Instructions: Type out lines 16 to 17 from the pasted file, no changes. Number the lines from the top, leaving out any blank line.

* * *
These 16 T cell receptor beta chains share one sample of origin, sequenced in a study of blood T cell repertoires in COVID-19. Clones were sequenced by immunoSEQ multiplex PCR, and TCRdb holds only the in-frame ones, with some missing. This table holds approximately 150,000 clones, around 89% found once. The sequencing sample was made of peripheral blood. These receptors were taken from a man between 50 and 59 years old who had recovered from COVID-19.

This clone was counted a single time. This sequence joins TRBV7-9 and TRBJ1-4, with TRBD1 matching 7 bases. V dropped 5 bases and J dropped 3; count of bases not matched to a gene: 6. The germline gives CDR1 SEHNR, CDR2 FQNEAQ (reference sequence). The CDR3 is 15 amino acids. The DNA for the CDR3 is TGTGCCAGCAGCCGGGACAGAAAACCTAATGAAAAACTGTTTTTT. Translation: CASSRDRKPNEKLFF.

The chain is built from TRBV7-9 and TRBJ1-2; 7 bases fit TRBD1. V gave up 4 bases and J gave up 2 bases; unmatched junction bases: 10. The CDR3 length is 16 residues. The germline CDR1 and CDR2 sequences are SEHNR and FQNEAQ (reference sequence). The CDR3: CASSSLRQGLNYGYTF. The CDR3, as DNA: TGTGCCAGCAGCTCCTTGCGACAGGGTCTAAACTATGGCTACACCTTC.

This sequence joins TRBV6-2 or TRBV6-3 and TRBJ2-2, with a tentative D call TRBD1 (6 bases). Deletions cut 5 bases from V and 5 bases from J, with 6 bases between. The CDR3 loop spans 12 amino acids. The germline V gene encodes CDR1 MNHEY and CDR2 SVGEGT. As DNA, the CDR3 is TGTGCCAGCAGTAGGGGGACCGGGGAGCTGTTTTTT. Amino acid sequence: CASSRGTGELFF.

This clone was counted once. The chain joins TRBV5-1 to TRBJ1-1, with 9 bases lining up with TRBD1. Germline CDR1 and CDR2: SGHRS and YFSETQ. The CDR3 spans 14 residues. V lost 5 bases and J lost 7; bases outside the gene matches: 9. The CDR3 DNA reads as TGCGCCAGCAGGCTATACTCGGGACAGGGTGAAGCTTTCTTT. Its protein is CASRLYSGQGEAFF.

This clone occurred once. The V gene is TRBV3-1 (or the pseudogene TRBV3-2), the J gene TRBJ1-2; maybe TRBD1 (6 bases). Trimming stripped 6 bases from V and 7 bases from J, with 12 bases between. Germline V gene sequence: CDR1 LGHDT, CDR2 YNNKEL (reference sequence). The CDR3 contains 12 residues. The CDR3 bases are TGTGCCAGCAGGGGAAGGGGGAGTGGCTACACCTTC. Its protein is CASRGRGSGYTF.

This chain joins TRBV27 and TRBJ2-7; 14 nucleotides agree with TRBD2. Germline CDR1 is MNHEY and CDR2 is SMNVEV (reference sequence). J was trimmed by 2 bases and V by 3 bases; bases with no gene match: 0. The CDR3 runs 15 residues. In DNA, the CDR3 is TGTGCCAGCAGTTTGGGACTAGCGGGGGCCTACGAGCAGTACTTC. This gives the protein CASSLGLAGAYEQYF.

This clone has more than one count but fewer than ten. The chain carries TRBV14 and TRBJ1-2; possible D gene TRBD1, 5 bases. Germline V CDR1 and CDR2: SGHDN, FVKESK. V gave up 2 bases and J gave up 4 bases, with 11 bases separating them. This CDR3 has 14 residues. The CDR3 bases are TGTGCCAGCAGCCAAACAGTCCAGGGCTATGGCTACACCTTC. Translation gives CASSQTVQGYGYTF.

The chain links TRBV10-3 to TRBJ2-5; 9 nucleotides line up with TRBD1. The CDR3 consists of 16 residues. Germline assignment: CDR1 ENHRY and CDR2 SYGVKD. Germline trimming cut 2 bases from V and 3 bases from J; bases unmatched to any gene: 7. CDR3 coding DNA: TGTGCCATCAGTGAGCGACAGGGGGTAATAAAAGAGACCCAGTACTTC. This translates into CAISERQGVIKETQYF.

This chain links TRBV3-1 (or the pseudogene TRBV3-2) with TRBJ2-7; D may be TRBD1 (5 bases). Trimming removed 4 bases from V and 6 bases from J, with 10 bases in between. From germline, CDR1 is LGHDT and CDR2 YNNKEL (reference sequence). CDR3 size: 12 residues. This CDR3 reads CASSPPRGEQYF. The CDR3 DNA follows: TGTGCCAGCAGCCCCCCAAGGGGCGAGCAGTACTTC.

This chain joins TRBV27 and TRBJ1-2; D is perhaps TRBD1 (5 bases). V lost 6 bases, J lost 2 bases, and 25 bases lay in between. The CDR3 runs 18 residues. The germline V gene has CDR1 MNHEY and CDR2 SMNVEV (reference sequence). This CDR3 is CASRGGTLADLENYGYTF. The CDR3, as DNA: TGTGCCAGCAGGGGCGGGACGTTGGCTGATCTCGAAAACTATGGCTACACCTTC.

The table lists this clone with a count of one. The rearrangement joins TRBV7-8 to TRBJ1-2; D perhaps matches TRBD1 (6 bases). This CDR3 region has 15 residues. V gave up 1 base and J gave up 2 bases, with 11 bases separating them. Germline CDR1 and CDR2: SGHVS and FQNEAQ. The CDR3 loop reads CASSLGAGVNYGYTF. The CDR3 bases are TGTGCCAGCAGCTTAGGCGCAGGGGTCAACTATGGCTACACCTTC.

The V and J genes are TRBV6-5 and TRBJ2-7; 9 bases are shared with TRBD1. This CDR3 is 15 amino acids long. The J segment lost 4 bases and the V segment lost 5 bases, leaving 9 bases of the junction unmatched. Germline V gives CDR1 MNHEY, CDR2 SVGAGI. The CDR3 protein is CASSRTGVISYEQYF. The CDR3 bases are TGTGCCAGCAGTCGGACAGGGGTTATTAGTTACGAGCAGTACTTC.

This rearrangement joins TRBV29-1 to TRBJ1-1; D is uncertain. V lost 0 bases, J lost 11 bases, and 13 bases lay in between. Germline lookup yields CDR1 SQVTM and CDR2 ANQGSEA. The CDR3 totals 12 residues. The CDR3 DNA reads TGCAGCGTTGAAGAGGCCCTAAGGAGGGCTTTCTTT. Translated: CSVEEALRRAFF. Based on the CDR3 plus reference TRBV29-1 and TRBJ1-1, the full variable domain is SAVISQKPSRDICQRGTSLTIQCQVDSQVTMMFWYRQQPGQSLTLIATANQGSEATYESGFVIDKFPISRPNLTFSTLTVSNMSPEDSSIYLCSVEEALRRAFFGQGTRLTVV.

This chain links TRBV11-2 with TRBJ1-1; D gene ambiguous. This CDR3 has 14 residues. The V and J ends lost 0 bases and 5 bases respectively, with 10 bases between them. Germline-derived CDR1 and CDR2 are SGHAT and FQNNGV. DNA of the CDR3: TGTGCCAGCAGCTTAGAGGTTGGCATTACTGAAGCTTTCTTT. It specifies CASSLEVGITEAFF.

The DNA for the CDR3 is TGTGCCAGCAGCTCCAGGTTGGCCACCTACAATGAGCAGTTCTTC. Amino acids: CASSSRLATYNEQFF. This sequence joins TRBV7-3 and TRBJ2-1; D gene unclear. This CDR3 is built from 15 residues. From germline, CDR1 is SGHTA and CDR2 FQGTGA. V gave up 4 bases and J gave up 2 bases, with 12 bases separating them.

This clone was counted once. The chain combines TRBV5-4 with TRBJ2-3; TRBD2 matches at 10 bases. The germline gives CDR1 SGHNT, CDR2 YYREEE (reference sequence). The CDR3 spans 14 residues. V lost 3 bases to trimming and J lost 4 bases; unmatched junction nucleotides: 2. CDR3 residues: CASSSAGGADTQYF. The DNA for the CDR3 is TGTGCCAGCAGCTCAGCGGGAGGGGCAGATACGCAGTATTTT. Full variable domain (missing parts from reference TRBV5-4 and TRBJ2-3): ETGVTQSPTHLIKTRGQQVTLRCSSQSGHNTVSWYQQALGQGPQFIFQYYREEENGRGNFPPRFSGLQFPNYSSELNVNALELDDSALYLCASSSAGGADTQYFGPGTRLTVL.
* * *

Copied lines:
The DNA for the CDR3 is TGTGCCAGCAGCTCCAGGTTGGCCACCTACAATGAGCAGTTCTTC. Amino acids: CASSSRLATYNEQFF. This sequence joins TRBV7-3 and TRBJ2-1; D gene unclear. This CDR3 is built from 15 residues. From germline, CDR1 is SGHTA and CDR2 FQGTGA. V gave up 4 bases and J gave up 2 bases, with 12 bases separating them.

This clone was counted once. The chain combines TRBV5-4 with TRBJ2-3; TRBD2 matches at 10 bases. The germline gives CDR1 SGHNT, CDR2 YYREEE (reference sequence). The CDR3 spans 14 residues. V lost 3 bases to trimming and J lost 4 bases; unmatched junction nucleotides: 2. CDR3 residues: CASSSAGGADTQYF. The DNA for the CDR3 is TGTGCCAGCAGCTCAGCGGGAGGGGCAGATACGCAGTATTTT. Full variable domain (missing parts from reference TRBV5-4 and TRBJ2-3): ETGVTQSPTHLIKTRGQQVTLRCSSQSGHNTVSWYQQALGQGPQFIFQYYREEENGRGNFPPRFSGLQFPNYSSELNVNALELDDSALYLCASSSAGGADTQYFGPGTRLTVL.